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Insecurity: The respite we don’t have

By Steve Obum Orajiaku
11 May 2021   |   3:55 am
Remembering to read news notifications nowadays makes one’s heart to skip. Reason being that it will not end until reports from across the federation hits the pages or one’s screens of not a few people...

Remembering to read news notifications nowadays makes one’s heart to skip. Reason being that it will not end until reports from across the federation hits the pages or one’s screens of not a few people killed either by an inexplicable fatal accident, collapse of buildings (apparently constructed with substandard materials) and with human casualties, bandits, Fulani herdsmen or unknown gunmen ransacked, torched police or military formations particularly in the South East region.

The mayhem is catastrophic. The government, whose primary responsibility is to secure life and property of its people is practically befuddled, bombarded and besieged inside out. The entire nation is under a siege and the hope of survival is grossly minimal. There is no luxury of mincing words, or trying to paint words to make it sound nice; it has gotten beyond those euphemism stage.

Things indeed have fallen apart, (apologies to Prof Chinua Achebe). I have long pocketed my criticism stance and poking of this government whole lot of administrative flaws. To be frank, I want to believe that they are truly hapless and helpless but they are too shy to come out of their shell and hanker for support and reinforcement, locally and internationally. Without prejudice to the standing allegation that this puma turned monster insurrectionists cum terrorists may have been the brain child of certain top government echelons, obviously at the moment the dog has turned to back and bite its owner.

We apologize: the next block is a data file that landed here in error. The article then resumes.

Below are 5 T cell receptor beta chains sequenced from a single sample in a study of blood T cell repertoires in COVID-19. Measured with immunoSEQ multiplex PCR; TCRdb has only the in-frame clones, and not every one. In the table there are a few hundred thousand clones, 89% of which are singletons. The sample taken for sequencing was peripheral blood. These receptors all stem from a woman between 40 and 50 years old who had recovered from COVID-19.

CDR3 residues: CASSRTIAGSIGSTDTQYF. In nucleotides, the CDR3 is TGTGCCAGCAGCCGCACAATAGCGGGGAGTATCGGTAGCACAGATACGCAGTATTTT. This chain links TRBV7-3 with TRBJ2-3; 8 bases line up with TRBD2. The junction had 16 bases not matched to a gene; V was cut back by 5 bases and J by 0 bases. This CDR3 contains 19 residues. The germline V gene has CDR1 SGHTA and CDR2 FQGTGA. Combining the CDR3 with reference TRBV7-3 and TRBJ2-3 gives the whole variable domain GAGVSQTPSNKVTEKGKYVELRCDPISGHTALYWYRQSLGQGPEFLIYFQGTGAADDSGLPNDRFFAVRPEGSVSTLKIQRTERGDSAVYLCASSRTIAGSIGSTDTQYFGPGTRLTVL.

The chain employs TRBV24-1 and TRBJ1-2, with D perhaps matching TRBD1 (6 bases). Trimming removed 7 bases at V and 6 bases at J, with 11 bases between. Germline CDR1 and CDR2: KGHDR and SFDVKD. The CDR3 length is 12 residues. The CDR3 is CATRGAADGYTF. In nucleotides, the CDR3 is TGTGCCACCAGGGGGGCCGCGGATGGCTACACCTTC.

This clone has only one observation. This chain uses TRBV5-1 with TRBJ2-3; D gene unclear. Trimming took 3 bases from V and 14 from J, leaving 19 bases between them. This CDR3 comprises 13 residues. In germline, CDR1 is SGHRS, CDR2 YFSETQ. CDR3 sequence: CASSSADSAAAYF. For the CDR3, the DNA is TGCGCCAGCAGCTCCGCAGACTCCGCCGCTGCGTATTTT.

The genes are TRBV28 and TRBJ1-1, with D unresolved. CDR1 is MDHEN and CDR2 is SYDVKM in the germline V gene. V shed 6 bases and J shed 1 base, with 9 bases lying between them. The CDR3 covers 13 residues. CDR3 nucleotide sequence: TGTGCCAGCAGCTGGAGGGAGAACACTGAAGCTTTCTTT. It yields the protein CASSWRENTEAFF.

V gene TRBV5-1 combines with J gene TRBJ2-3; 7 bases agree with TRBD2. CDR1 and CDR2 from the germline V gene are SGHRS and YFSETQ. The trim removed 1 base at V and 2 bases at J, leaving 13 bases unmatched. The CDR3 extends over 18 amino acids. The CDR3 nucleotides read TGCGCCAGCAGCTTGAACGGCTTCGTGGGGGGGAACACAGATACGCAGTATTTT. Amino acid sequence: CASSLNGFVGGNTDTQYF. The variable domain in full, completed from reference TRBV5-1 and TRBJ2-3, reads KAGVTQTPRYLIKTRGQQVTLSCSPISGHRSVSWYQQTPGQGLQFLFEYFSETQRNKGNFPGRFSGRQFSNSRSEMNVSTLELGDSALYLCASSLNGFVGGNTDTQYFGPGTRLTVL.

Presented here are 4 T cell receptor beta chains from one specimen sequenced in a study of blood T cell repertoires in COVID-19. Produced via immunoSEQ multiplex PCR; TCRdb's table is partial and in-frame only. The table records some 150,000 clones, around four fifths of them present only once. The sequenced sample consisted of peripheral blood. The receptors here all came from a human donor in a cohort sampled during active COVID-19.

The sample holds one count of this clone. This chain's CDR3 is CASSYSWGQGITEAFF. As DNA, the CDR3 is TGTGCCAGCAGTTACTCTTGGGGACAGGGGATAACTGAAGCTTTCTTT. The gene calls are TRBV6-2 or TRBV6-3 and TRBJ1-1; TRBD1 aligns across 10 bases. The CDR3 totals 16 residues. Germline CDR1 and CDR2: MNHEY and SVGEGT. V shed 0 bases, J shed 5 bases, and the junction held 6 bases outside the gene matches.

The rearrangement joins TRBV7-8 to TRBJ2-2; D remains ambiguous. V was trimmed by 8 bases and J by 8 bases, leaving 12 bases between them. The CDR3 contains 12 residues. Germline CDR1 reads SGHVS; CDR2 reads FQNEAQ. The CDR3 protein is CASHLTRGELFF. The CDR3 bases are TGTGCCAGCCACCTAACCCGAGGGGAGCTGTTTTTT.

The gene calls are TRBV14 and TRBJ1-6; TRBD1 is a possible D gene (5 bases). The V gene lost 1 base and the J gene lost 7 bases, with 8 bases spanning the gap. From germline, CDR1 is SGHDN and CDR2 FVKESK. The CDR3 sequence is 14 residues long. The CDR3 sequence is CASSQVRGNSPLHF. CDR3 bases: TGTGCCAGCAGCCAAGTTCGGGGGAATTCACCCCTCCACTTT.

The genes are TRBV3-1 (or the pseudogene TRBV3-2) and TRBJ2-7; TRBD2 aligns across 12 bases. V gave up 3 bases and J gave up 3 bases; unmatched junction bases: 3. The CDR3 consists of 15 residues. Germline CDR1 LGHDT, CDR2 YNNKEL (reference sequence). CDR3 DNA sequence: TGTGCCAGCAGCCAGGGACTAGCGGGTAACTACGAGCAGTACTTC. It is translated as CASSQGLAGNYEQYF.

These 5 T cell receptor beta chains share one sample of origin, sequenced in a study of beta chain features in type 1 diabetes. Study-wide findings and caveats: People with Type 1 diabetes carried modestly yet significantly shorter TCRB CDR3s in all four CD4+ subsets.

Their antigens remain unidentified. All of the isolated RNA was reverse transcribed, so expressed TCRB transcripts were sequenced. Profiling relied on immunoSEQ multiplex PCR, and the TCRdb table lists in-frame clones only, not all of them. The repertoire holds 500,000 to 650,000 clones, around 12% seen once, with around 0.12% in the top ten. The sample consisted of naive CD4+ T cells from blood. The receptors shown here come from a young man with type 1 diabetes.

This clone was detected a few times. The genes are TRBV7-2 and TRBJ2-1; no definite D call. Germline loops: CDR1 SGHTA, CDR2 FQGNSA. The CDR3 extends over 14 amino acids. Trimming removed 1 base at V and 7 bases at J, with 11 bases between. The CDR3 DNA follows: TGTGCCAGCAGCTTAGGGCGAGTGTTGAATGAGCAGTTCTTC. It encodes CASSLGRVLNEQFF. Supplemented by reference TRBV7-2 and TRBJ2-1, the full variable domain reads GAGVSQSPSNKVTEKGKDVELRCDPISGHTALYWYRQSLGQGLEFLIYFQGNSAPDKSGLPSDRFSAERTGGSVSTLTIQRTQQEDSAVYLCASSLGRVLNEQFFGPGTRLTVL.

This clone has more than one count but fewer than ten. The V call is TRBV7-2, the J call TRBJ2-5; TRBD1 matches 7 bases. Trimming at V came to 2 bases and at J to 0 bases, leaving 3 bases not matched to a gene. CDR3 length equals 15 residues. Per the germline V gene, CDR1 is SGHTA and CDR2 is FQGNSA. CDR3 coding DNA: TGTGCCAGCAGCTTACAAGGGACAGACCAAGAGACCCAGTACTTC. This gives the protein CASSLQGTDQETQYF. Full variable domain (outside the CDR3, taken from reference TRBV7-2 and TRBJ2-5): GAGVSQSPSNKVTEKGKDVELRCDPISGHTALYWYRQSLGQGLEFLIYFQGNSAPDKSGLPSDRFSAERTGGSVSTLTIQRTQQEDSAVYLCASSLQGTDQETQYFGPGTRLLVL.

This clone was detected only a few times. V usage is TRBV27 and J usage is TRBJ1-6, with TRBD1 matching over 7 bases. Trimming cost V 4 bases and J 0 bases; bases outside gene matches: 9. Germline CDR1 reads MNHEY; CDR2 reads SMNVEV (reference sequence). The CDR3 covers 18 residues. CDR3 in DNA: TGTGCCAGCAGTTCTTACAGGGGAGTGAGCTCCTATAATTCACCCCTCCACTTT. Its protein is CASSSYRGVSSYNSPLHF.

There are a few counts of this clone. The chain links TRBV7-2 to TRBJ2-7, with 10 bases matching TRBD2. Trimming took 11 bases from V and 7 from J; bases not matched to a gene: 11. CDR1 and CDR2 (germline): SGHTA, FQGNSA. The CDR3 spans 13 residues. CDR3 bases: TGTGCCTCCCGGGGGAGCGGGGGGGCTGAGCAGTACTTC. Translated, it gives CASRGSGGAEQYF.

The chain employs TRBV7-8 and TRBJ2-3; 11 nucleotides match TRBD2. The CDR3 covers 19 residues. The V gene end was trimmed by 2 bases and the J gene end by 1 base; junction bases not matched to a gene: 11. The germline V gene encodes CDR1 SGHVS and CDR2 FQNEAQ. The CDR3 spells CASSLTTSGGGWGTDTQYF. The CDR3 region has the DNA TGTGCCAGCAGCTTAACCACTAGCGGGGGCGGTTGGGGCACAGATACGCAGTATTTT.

The structure they helped to construct is collapsing right upon their heads. Whatever purported unilateral agenda – the execution has gone awry and devastating. If respite isn’t forthcoming in the next couple of months if not days henceforth, an undulating disaster is bound to occur that will be strong enough to raze the nation. Even if this travailing situation which is now a national burden meets the orchestration of certain Nigeria fiendish elements; well, let us not begin to pursue shadows while neglecting the objectives of the matter. The Igbo adage that says that “onye oku nagba ulo ya, adighi achu oke”, (which is translated thus: he whose house is on fire, does not pursue rats”) is instructive here.

Any wonder, the new anomaly cases of suicide in Nigeria which was alien to Nigerians is becoming rampant at the same pace with the “wholesome” and deliberate destruction of lives incidences. Many feelers are of the understanding that the outright disintegration of Nigeria will not be the envisaged El dorado for the would-be disparate autonomous entities post-Nigeria as we have it today. If you think they are ranting, you do not be rash yourself, read further.

They have cogently argued that a major economic asset which Nigeria enjoys today being their stupendous and burgeoning population will be jettisoned at the instance of break up. The economic scale will be slashed, consequently. They will cite many other countries like Yugoslavia, Croatia, Pakistan, Southern Sudan, etc who successfully detached from their former bigger body mother nation but today are grappling with difficult situations and gapping for air for survival, yet with no glimpse of hope in sight, after decades have gone down the drain.